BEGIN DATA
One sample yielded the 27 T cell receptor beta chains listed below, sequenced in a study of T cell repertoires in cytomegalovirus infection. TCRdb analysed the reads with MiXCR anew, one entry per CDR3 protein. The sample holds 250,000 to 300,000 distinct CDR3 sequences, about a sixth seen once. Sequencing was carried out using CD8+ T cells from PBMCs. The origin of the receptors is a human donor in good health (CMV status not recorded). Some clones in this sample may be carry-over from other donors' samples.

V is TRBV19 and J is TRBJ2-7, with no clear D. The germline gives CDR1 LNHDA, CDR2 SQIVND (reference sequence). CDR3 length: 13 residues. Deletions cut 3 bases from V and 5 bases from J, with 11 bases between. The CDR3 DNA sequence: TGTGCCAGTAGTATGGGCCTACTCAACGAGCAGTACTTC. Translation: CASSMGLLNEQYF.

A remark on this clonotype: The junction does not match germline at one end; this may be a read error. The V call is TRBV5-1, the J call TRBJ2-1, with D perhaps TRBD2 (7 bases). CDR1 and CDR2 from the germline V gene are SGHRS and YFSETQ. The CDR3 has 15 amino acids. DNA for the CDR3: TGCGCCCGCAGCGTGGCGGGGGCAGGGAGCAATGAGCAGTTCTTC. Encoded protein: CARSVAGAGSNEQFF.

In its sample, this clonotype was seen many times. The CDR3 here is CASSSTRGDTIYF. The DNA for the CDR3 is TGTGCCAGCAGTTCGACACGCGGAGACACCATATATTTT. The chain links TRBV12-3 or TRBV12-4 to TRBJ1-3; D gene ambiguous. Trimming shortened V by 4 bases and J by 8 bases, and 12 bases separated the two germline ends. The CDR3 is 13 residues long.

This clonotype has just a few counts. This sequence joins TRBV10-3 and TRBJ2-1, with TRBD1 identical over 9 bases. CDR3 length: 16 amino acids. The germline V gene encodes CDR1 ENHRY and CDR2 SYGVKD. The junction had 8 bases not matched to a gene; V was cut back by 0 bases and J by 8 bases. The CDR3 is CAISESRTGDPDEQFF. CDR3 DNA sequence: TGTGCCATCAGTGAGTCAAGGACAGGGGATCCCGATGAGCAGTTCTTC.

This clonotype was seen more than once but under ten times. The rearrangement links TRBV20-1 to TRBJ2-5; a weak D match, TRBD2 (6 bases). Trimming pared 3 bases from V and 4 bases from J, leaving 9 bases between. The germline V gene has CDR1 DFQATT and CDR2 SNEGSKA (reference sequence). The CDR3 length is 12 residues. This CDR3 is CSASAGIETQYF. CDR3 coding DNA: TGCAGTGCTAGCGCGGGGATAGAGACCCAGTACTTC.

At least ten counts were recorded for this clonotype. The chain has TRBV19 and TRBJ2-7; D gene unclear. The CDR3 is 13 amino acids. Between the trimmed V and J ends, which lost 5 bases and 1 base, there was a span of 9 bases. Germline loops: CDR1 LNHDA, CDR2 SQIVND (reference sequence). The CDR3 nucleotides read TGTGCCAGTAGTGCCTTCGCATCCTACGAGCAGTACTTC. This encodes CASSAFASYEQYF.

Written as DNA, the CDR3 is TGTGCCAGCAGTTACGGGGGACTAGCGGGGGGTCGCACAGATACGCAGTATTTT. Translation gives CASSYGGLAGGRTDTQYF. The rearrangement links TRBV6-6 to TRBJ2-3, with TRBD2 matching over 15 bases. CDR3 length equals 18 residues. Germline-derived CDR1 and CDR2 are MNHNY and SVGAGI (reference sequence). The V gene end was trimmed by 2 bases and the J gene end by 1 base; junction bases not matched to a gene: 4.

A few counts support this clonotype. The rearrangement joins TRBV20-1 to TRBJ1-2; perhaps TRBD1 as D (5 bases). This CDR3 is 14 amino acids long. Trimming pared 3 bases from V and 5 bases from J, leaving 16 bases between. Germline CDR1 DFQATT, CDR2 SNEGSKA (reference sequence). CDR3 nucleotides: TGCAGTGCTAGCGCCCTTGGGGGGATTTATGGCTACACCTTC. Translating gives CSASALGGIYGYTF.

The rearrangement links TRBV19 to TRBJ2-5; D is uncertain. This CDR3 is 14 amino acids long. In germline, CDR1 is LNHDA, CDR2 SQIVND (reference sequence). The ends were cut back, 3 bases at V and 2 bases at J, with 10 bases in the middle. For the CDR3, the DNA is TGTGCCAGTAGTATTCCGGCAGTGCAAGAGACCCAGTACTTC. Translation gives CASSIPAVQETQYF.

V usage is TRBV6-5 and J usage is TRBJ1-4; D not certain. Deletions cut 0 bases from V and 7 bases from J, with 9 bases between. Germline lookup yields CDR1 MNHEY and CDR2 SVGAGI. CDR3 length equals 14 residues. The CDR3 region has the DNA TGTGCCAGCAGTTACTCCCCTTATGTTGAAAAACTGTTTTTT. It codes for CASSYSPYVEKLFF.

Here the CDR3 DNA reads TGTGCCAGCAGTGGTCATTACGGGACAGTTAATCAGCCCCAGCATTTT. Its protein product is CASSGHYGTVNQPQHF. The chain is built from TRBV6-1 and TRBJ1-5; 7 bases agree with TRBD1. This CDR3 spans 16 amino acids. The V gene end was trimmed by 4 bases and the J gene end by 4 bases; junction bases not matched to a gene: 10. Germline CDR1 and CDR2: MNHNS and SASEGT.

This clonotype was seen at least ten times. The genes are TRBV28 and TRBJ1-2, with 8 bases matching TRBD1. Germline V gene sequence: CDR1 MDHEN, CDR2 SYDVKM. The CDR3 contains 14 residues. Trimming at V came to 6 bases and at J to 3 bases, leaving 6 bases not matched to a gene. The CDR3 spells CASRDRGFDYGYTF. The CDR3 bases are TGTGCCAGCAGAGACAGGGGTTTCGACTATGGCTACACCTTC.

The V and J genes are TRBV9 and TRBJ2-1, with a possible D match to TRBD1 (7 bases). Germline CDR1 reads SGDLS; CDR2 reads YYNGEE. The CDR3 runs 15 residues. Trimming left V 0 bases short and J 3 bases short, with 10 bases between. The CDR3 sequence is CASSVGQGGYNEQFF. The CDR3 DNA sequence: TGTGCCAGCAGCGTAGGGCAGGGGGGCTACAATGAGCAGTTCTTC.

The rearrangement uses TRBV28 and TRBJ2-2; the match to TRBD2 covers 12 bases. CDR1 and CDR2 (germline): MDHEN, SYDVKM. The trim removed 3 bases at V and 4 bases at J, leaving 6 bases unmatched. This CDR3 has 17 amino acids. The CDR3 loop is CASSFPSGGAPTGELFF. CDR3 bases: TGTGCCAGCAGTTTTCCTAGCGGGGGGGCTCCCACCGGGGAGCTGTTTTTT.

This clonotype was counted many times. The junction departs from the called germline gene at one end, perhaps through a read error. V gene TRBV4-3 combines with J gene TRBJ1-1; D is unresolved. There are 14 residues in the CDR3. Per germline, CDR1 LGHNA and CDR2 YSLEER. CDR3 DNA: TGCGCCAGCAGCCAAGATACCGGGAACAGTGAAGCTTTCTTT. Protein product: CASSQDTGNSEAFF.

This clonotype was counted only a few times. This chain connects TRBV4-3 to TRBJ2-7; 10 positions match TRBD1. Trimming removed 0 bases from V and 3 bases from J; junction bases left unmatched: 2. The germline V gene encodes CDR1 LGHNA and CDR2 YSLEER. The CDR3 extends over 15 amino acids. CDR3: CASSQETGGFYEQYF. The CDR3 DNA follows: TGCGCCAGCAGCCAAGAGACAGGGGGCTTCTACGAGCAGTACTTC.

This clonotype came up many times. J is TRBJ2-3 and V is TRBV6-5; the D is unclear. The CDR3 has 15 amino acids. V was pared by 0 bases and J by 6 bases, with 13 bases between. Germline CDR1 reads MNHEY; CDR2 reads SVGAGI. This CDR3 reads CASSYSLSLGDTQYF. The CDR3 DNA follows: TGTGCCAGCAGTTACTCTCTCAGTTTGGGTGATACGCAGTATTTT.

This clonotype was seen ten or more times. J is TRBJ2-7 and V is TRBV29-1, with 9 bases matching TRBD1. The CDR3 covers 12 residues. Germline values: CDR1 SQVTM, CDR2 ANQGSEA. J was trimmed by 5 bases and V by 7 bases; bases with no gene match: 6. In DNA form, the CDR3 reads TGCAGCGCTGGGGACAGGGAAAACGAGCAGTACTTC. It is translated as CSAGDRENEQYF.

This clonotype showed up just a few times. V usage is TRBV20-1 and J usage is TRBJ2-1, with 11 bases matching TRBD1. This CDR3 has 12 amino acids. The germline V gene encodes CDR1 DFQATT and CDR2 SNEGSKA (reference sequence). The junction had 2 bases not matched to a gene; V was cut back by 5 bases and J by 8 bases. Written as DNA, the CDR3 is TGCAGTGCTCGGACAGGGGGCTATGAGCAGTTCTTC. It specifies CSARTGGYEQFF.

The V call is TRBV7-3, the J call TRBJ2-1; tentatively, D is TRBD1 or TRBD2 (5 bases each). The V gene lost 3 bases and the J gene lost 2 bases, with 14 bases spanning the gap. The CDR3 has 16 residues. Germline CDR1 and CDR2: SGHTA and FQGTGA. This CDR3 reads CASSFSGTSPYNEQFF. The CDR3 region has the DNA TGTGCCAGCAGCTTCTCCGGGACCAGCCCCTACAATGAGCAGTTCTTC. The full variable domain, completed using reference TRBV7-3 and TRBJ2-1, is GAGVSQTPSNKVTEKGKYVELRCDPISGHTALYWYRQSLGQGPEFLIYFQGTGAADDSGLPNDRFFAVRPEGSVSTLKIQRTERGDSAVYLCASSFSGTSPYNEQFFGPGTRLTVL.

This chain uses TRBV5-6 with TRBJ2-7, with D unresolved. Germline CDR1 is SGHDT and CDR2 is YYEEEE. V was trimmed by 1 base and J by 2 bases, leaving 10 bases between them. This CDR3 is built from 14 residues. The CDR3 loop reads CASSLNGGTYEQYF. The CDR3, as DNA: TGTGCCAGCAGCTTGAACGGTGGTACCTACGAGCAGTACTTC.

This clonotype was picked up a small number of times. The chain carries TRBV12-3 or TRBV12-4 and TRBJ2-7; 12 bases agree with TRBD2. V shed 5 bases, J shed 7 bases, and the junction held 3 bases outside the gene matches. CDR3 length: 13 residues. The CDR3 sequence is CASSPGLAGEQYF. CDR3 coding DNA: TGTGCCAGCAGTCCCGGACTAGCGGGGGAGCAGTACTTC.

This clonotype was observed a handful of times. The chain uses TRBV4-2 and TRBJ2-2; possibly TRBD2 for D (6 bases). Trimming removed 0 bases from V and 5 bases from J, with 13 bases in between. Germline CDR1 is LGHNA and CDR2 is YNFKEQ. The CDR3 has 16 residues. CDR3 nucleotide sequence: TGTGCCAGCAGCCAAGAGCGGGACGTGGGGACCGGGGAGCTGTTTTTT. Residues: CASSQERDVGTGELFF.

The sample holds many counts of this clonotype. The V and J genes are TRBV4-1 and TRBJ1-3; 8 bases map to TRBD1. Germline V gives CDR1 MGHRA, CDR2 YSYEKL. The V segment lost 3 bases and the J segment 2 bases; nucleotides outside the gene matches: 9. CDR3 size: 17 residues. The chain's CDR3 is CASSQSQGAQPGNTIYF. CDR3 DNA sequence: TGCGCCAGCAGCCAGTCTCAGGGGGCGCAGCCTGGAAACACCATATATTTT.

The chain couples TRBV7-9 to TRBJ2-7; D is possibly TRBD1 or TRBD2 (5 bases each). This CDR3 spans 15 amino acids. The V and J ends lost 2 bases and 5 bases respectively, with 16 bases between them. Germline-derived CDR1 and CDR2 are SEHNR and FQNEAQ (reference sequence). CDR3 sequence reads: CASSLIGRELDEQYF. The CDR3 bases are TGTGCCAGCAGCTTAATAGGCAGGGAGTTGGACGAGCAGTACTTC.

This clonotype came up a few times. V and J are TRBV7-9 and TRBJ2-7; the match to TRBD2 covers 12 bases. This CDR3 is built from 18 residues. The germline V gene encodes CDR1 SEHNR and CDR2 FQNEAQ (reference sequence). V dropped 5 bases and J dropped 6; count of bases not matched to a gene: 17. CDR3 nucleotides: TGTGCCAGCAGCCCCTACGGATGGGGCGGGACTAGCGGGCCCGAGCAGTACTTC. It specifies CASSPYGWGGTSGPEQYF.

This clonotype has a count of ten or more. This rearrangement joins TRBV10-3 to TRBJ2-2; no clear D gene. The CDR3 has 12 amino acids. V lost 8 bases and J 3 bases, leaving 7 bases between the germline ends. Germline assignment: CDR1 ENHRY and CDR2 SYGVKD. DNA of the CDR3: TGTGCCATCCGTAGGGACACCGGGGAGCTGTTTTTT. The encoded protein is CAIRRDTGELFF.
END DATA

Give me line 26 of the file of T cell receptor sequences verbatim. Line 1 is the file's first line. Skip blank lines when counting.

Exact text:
The chain couples TRBV7-9 to TRBJ2-7; D is possibly TRBD1 or TRBD2 (5 bases each). This CDR3 spans 15 amino acids. The V and J ends lost 2 bases and 5 bases respectively, with 16 bases between them. Germline-derived CDR1 and CDR2 are SEHNR and FQNEAQ (reference sequence). CDR3 sequence reads: CASSLIGRELDEQYF. The CDR3 bases are TGTGCCAGCAGCTTAATAGGCAGGGAGTTGGACGAGCAGTACTTC.